The virtual world goes tactile

Until now, the ability to touch and feel what you can see and hear in the virtual world has been its vital missing element. Phantom, a product which is about to go on sale in the UK through a licensing agreement with applications specialist Virtual Presence, changes all that. It uses force sensing technology that […]

Until now, the ability to touch and feel what you can see and hear in the virtual world has been its vital missing element.

Phantom, a product which is about to go on sale in the UK through a licensing agreement with applications specialist Virtual Presence, changes all that.

It uses force sensing technology that allows people to touch and feel the images they see in 3D with existing VR tools a PC and stereoscopic glasses.

Engineers will be the first to benefit from work done by Virtual Presence to integrate Phantom into dVise, the leading virtual prototyping software from Division.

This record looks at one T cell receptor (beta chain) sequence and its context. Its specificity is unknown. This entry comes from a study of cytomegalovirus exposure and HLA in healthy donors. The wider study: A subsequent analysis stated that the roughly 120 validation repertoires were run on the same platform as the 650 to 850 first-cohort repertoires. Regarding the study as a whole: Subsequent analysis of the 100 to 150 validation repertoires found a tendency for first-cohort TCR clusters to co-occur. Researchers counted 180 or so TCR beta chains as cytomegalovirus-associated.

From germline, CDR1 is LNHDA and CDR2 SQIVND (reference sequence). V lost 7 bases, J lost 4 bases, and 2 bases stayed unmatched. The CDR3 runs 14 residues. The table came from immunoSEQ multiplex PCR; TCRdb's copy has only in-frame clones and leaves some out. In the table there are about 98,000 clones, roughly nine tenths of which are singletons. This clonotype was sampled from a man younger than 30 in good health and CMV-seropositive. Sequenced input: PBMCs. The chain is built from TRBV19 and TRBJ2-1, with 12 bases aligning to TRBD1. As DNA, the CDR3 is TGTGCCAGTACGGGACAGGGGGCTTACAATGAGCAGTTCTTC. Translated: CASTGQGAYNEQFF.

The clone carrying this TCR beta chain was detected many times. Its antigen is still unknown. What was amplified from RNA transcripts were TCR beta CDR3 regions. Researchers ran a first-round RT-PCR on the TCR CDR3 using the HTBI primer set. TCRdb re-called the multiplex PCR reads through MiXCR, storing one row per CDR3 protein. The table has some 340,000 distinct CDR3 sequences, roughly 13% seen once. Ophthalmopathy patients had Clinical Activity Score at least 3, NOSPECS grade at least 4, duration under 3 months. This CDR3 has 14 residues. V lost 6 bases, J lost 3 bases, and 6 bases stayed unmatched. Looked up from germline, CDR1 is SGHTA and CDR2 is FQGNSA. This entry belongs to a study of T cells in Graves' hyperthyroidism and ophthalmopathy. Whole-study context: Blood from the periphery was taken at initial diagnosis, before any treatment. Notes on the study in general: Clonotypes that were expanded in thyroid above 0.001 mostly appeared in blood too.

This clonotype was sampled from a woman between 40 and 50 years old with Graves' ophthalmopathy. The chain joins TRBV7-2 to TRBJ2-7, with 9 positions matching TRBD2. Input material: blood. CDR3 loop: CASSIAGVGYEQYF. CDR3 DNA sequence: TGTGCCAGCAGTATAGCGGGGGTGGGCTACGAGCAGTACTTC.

The technology also has medical applications. Trainee doctors will soon be able to touch and feel vital organs and tissue when Phantom becomes part of the Mist virtual reality package. This has been developed by Virtual Presence as an aid to keyhole surgery.

Bob Stone, director of Virtual Presence’s consultancy division in Manchester, explains that tiny electric motors such as those used in windscreen wipers play a key role in the development.

They are part of a miniature robotic arm attached to a thimble worn by the VR user.

The thimble, which can be replaced by a stylus or other interactive tool, provides sensory feedback from the virtual object.

When the user ‘sees’ contact between finger and object the finger is represented on screen as a 3D cursor he or she also feels it.

As the finger ‘touches’ the object, the owner feels a force applied as a result of one or more of the robot’s electric motors being ‘locked out’ by the ‘collision’, says Stone.

Software supplied with Phantom has a dual role. First, it senses and drives the position of the robot in three axes in relation to the 3D position of finger. Second, it applies a resistive force at the correct location.

The software updates positional data more than 1,000 times each second. This highly accurate tracking, combined with fast data processing, means that Phantom can even represent relatively complex sensations like friction.

The technologies were developed by US scientists Thomas Massie and Dr Kenneth Salisbury. Massie is the founder and chief technical officer of SensAble, the company set up to market Phantom. Salisbury is principal research scientist at MIT’s artificial intelligence laboratory.